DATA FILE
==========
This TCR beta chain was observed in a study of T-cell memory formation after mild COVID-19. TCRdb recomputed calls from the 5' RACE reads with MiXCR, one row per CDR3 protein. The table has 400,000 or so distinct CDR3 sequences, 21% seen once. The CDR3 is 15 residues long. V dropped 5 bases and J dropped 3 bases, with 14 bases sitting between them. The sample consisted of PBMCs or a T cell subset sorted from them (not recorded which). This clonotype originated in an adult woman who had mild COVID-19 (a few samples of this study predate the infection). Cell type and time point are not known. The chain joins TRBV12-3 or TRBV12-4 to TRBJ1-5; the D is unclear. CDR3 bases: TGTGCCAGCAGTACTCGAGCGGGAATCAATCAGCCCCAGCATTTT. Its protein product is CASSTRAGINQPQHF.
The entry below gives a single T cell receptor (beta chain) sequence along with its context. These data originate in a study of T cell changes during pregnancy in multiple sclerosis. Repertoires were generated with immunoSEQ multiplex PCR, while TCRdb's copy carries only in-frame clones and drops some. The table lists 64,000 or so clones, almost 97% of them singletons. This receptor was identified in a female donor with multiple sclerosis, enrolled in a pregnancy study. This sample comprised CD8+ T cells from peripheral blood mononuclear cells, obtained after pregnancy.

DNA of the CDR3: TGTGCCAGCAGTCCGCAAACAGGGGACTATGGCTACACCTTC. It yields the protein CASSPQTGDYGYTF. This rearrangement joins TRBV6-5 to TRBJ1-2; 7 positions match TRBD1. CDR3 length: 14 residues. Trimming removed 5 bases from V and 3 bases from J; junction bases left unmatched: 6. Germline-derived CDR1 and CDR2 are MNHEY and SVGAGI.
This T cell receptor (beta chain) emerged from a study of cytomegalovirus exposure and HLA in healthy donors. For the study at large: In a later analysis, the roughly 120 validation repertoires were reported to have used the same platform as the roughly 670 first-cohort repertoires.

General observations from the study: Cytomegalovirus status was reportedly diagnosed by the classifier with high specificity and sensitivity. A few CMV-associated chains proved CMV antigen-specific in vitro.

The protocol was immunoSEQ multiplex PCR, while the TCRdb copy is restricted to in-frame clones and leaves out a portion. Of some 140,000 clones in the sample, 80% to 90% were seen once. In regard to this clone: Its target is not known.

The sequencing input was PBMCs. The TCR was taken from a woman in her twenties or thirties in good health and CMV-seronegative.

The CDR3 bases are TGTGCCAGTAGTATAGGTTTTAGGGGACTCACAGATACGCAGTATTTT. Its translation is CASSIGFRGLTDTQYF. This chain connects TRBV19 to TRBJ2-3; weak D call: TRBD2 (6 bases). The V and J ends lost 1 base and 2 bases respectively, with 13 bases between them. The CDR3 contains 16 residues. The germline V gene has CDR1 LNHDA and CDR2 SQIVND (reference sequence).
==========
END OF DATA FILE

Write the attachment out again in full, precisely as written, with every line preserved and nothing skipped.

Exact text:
This TCR beta chain was observed in a study of T-cell memory formation after mild COVID-19. TCRdb recomputed calls from the 5' RACE reads with MiXCR, one row per CDR3 protein. The table has 400,000 or so distinct CDR3 sequences, 21% seen once. The CDR3 is 15 residues long. V dropped 5 bases and J dropped 3 bases, with 14 bases sitting between them. The sample consisted of PBMCs or a T cell subset sorted from them (not recorded which). This clonotype originated in an adult woman who had mild COVID-19 (a few samples of this study predate the infection). Cell type and time point are not known. The chain joins TRBV12-3 or TRBV12-4 to TRBJ1-5; the D is unclear. CDR3 bases: TGTGCCAGCAGTACTCGAGCGGGAATCAATCAGCCCCAGCATTTT. Its protein product is CASSTRAGINQPQHF.
The entry below gives a single T cell receptor (beta chain) sequence along with its context. These data originate in a study of T cell changes during pregnancy in multiple sclerosis. Repertoires were generated with immunoSEQ multiplex PCR, while TCRdb's copy carries only in-frame clones and drops some. The table lists 64,000 or so clones, almost 97% of them singletons. This receptor was identified in a female donor with multiple sclerosis, enrolled in a pregnancy study. This sample comprised CD8+ T cells from peripheral blood mononuclear cells, obtained after pregnancy.

DNA of the CDR3: TGTGCCAGCAGTCCGCAAACAGGGGACTATGGCTACACCTTC. It yields the protein CASSPQTGDYGYTF. This rearrangement joins TRBV6-5 to TRBJ1-2; 7 positions match TRBD1. CDR3 length: 14 residues. Trimming removed 5 bases from V and 3 bases from J; junction bases left unmatched: 6. Germline-derived CDR1 and CDR2 are MNHEY and SVGAGI.
This T cell receptor (beta chain) emerged from a study of cytomegalovirus exposure and HLA in healthy donors. For the study at large: In a later analysis, the roughly 120 validation repertoires were reported to have used the same platform as the roughly 670 first-cohort repertoires.

General observations from the study: Cytomegalovirus status was reportedly diagnosed by the classifier with high specificity and sensitivity. A few CMV-associated chains proved CMV antigen-specific in vitro.

The protocol was immunoSEQ multiplex PCR, while the TCRdb copy is restricted to in-frame clones and leaves out a portion. Of some 140,000 clones in the sample, 80% to 90% were seen once. In regard to this clone: Its target is not known.

The sequencing input was PBMCs. The TCR was taken from a woman in her twenties or thirties in good health and CMV-seronegative.

The CDR3 bases are TGTGCCAGTAGTATAGGTTTTAGGGGACTCACAGATACGCAGTATTTT. Its translation is CASSIGFRGLTDTQYF. This chain connects TRBV19 to TRBJ2-3; weak D call: TRBD2 (6 bases). The V and J ends lost 1 base and 2 bases respectively, with 13 bases between them. The CDR3 contains 16 residues. The germline V gene has CDR1 LNHDA and CDR2 SQIVND (reference sequence).